A four-year-old boy, one of China's 33 patients hospitalized with the H7N9 bird flu infection, has fully recovered and was discharged from a Shanghai hospital on Wednesday.
The boy is the first H7N9 patient to be cured and discharged from hospital. The new strain of bird flu has claimed nine lives after the first human infection was discovered on March 1 in Shanghai.
Lu Hongzhou, a professor with the Shanghai Public Health Clinic Center, said clinical observations have found that if a H7N9 patient can be given treatment no later than five days after he or she shows flu symptoms, China's current therapeutic methods can be effective in treating the disease.
"Over five days, the patient's visceral organs can be damaged, and the medicines like oseltamivir will have little effect on the patient," Lu said.
Doctors with the Pediatric Hospital affiliated to Fudan University, one of Shanghai's designated hospitals for taking H7N9 patients, said they did not use a large dose of antiviral drugs on the boy in order to minimize the side effects.
The boy was diagnosed as infected with the bird flu virus on April 4, three days after he started suffering from a fever and was admitted into a small hospital. The Pediatric Hospital certified the boy's discharge.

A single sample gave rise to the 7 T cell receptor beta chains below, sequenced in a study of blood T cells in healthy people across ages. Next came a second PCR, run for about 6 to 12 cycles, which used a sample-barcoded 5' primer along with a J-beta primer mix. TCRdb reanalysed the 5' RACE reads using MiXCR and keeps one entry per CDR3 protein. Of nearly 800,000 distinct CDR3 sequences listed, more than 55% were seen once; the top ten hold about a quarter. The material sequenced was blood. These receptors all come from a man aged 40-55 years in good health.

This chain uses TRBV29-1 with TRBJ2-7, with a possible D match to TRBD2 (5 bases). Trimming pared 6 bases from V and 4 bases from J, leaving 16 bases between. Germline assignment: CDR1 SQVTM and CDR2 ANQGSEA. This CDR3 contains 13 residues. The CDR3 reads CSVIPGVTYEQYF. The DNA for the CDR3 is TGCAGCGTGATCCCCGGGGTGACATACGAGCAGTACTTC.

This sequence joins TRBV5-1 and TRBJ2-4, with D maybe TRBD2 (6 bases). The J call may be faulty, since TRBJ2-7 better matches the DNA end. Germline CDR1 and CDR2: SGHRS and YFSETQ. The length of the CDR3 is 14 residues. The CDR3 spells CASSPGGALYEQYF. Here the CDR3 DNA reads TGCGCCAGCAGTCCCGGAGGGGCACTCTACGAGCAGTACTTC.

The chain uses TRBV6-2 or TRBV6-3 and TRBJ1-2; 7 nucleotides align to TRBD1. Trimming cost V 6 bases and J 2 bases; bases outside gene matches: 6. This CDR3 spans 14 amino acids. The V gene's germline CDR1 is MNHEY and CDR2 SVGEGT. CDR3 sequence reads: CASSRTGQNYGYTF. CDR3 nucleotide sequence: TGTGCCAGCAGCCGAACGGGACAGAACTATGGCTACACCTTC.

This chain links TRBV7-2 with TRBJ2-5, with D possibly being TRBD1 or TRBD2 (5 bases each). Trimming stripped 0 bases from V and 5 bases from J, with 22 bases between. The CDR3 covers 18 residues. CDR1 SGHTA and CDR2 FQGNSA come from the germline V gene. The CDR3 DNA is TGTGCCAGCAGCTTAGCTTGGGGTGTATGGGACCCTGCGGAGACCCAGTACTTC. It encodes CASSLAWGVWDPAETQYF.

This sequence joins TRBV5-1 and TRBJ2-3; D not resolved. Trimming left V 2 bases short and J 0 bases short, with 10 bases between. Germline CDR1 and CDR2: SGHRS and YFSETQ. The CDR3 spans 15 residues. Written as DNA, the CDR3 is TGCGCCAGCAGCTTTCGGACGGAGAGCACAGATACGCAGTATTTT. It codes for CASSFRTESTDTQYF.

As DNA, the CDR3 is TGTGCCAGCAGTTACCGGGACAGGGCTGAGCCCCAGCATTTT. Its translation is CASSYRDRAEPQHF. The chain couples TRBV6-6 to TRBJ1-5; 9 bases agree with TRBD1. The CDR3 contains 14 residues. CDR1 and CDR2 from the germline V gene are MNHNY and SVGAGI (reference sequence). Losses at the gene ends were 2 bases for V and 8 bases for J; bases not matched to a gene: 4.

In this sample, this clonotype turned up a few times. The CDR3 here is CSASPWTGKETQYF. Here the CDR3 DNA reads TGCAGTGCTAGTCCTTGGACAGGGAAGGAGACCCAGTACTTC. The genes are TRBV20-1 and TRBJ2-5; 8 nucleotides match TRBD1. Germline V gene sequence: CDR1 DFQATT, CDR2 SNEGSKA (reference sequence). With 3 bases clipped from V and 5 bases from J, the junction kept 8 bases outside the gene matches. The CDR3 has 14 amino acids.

Apart from the boy, two more patients confirmed to have caught H7N9 bird flu in east China's Zhejiang Province have also shown signs of recovery.
Latest tests on the 51-year-old female patient surnamed Jia, who was diagnosed with H7N9 avian influenza on Tuesday, came back H7N9 viral nucleic acid negative, indicating she had recovered from the disease, said Fang Qiang, director with the intensive care unit at the No.1 Affiliated Hospital of the Medical College of Zhejiang University.
"She has now met the standard to be transferred out of the isolation ward," said Fang.
Another patient surnamed Yang, a 67-year-old man who was diagnosed with H7N9 on April 3, has also been recovering after falling into a critical condition for days. He regained consciousness and followed doctors' words on Wednesday.
"Comparatively speaking, his lung functions have improved a lot," according to Li Lanjuan, an academic with the National Key Laboratory for Epidemic Diagnosis and Treatment.
However, Li added that Yang's condition was still serious as he still needs a respirator to breathe.
Doctors said the hospital would give H7N9 virus tests to all patients with a fever higher than 38.5 degrees Celsius free of charge.
On Wednesday, health authorities in Shanghai Municipality, Jiangsu and Zhejiang provinces reported five new H7N9 avian influenza infections, updating Tuesday's tally of H7N9 infections to 33 nationwide.
The World Health Organization has said there is no evidence H7N9 is passing from person to person.
So far, all cases of the new strain of avian influenza have been detected in Shanghai and the east China provinces of Zhejiang, Jiangsu and Anhui.